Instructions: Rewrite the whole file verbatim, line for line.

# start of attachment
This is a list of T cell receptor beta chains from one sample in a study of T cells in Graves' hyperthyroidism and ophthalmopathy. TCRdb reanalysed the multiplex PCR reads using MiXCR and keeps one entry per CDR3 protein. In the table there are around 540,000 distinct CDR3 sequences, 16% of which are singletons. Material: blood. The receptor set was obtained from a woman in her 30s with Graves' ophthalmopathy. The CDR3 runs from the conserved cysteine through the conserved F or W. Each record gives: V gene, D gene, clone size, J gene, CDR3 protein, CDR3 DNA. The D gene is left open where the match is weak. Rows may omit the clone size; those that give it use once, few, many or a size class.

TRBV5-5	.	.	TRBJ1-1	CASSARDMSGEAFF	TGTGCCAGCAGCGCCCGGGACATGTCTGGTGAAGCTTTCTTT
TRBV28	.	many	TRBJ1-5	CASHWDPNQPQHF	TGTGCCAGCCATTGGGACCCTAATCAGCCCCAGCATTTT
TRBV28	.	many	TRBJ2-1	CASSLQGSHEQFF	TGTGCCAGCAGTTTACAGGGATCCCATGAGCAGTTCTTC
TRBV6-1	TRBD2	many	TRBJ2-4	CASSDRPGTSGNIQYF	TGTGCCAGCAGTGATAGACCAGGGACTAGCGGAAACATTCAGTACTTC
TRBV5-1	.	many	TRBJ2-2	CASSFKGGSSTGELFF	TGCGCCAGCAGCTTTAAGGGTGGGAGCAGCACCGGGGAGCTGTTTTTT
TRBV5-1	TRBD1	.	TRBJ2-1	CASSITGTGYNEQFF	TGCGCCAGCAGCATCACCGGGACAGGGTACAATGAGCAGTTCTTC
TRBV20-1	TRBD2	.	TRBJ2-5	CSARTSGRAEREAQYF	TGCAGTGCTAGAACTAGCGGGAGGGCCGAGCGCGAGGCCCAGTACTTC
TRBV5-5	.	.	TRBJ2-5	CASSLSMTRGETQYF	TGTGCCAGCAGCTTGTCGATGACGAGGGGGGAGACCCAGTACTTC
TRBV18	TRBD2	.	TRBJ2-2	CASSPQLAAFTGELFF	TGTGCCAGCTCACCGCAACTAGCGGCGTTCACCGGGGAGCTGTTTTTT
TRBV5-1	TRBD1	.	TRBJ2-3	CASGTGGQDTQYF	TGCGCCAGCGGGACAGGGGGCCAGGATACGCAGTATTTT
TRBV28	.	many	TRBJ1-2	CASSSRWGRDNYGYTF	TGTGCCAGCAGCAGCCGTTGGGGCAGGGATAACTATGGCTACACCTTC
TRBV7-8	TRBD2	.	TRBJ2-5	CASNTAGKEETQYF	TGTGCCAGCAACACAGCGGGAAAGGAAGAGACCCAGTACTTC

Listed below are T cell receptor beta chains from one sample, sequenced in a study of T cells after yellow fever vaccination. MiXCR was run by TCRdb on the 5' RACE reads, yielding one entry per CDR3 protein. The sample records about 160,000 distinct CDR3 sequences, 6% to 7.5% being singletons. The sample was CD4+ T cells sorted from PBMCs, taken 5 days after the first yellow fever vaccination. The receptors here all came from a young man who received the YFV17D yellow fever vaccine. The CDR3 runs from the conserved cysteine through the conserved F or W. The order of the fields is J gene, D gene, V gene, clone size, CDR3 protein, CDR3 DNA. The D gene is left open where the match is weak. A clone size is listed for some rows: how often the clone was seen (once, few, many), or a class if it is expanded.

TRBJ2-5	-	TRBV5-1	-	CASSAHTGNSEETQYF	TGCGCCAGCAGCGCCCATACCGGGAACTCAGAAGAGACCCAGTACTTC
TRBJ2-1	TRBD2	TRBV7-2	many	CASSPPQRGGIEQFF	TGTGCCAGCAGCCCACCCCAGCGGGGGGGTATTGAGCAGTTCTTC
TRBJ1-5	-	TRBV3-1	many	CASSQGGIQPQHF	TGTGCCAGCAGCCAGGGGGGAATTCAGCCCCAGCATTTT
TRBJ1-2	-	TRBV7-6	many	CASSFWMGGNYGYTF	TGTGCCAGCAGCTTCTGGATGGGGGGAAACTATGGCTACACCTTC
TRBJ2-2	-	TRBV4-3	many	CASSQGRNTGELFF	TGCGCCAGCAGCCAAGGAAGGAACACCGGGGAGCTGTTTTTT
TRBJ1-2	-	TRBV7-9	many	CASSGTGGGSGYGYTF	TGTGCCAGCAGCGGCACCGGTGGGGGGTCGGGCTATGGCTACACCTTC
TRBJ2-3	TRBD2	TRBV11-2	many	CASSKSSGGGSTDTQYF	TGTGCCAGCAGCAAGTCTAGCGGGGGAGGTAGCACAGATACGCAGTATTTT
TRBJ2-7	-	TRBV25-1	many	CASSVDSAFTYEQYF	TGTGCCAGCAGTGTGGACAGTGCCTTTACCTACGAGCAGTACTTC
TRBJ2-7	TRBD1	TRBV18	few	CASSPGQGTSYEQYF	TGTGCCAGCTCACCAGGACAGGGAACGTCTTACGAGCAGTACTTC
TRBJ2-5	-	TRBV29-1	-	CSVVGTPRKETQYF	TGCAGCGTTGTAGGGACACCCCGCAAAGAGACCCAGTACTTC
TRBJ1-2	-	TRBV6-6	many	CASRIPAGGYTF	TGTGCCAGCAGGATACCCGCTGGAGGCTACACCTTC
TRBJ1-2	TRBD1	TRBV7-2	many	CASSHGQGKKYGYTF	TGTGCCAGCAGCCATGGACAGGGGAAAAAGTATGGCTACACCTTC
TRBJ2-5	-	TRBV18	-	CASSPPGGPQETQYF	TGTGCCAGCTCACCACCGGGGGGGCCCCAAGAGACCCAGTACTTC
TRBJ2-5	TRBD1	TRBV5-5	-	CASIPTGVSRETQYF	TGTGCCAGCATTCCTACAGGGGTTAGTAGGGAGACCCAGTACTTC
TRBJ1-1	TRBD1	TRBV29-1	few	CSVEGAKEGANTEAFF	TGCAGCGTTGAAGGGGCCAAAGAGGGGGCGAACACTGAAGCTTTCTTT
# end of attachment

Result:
This is a list of T cell receptor beta chains from one sample in a study of T cells in Graves' hyperthyroidism and ophthalmopathy. TCRdb reanalysed the multiplex PCR reads using MiXCR and keeps one entry per CDR3 protein. In the table there are around 540,000 distinct CDR3 sequences, 16% of which are singletons. Material: blood. The receptor set was obtained from a woman in her 30s with Graves' ophthalmopathy. The CDR3 runs from the conserved cysteine through the conserved F or W. Each record gives: V gene, D gene, clone size, J gene, CDR3 protein, CDR3 DNA. The D gene is left open where the match is weak. Rows may omit the clone size; those that give it use once, few, many or a size class.

TRBV5-5	.	.	TRBJ1-1	CASSARDMSGEAFF	TGTGCCAGCAGCGCCCGGGACATGTCTGGTGAAGCTTTCTTT
TRBV28	.	many	TRBJ1-5	CASHWDPNQPQHF	TGTGCCAGCCATTGGGACCCTAATCAGCCCCAGCATTTT
TRBV28	.	many	TRBJ2-1	CASSLQGSHEQFF	TGTGCCAGCAGTTTACAGGGATCCCATGAGCAGTTCTTC
TRBV6-1	TRBD2	many	TRBJ2-4	CASSDRPGTSGNIQYF	TGTGCCAGCAGTGATAGACCAGGGACTAGCGGAAACATTCAGTACTTC
TRBV5-1	.	many	TRBJ2-2	CASSFKGGSSTGELFF	TGCGCCAGCAGCTTTAAGGGTGGGAGCAGCACCGGGGAGCTGTTTTTT
TRBV5-1	TRBD1	.	TRBJ2-1	CASSITGTGYNEQFF	TGCGCCAGCAGCATCACCGGGACAGGGTACAATGAGCAGTTCTTC
TRBV20-1	TRBD2	.	TRBJ2-5	CSARTSGRAEREAQYF	TGCAGTGCTAGAACTAGCGGGAGGGCCGAGCGCGAGGCCCAGTACTTC
TRBV5-5	.	.	TRBJ2-5	CASSLSMTRGETQYF	TGTGCCAGCAGCTTGTCGATGACGAGGGGGGAGACCCAGTACTTC
TRBV18	TRBD2	.	TRBJ2-2	CASSPQLAAFTGELFF	TGTGCCAGCTCACCGCAACTAGCGGCGTTCACCGGGGAGCTGTTTTTT
TRBV5-1	TRBD1	.	TRBJ2-3	CASGTGGQDTQYF	TGCGCCAGCGGGACAGGGGGCCAGGATACGCAGTATTTT
TRBV28	.	many	TRBJ1-2	CASSSRWGRDNYGYTF	TGTGCCAGCAGCAGCCGTTGGGGCAGGGATAACTATGGCTACACCTTC
TRBV7-8	TRBD2	.	TRBJ2-5	CASNTAGKEETQYF	TGTGCCAGCAACACAGCGGGAAAGGAAGAGACCCAGTACTTC

Listed below are T cell receptor beta chains from one sample, sequenced in a study of T cells after yellow fever vaccination. MiXCR was run by TCRdb on the 5' RACE reads, yielding one entry per CDR3 protein. The sample records about 160,000 distinct CDR3 sequences, 6% to 7.5% being singletons. The sample was CD4+ T cells sorted from PBMCs, taken 5 days after the first yellow fever vaccination. The receptors here all came from a young man who received the YFV17D yellow fever vaccine. The CDR3 runs from the conserved cysteine through the conserved F or W. The order of the fields is J gene, D gene, V gene, clone size, CDR3 protein, CDR3 DNA. The D gene is left open where the match is weak. A clone size is listed for some rows: how often the clone was seen (once, few, many), or a class if it is expanded.

TRBJ2-5	-	TRBV5-1	-	CASSAHTGNSEETQYF	TGCGCCAGCAGCGCCCATACCGGGAACTCAGAAGAGACCCAGTACTTC
TRBJ2-1	TRBD2	TRBV7-2	many	CASSPPQRGGIEQFF	TGTGCCAGCAGCCCACCCCAGCGGGGGGGTATTGAGCAGTTCTTC
TRBJ1-5	-	TRBV3-1	many	CASSQGGIQPQHF	TGTGCCAGCAGCCAGGGGGGAATTCAGCCCCAGCATTTT
TRBJ1-2	-	TRBV7-6	many	CASSFWMGGNYGYTF	TGTGCCAGCAGCTTCTGGATGGGGGGAAACTATGGCTACACCTTC
TRBJ2-2	-	TRBV4-3	many	CASSQGRNTGELFF	TGCGCCAGCAGCCAAGGAAGGAACACCGGGGAGCTGTTTTTT
TRBJ1-2	-	TRBV7-9	many	CASSGTGGGSGYGYTF	TGTGCCAGCAGCGGCACCGGTGGGGGGTCGGGCTATGGCTACACCTTC
TRBJ2-3	TRBD2	TRBV11-2	many	CASSKSSGGGSTDTQYF	TGTGCCAGCAGCAAGTCTAGCGGGGGAGGTAGCACAGATACGCAGTATTTT
TRBJ2-7	-	TRBV25-1	many	CASSVDSAFTYEQYF	TGTGCCAGCAGTGTGGACAGTGCCTTTACCTACGAGCAGTACTTC
TRBJ2-7	TRBD1	TRBV18	few	CASSPGQGTSYEQYF	TGTGCCAGCTCACCAGGACAGGGAACGTCTTACGAGCAGTACTTC
TRBJ2-5	-	TRBV29-1	-	CSVVGTPRKETQYF	TGCAGCGTTGTAGGGACACCCCGCAAAGAGACCCAGTACTTC
TRBJ1-2	-	TRBV6-6	many	CASRIPAGGYTF	TGTGCCAGCAGGATACCCGCTGGAGGCTACACCTTC
TRBJ1-2	TRBD1	TRBV7-2	many	CASSHGQGKKYGYTF	TGTGCCAGCAGCCATGGACAGGGGAAAAAGTATGGCTACACCTTC
TRBJ2-5	-	TRBV18	-	CASSPPGGPQETQYF	TGTGCCAGCTCACCACCGGGGGGGCCCCAAGAGACCCAGTACTTC
TRBJ2-5	TRBD1	TRBV5-5	-	CASIPTGVSRETQYF	TGTGCCAGCATTCCTACAGGGGTTAGTAGGGAGACCCAGTACTTC
TRBJ1-1	TRBD1	TRBV29-1	few	CSVEGAKEGANTEAFF	TGCAGCGTTGAAGGGGCCAAAGAGGGGGCGAACACTGAAGCTTTCTTT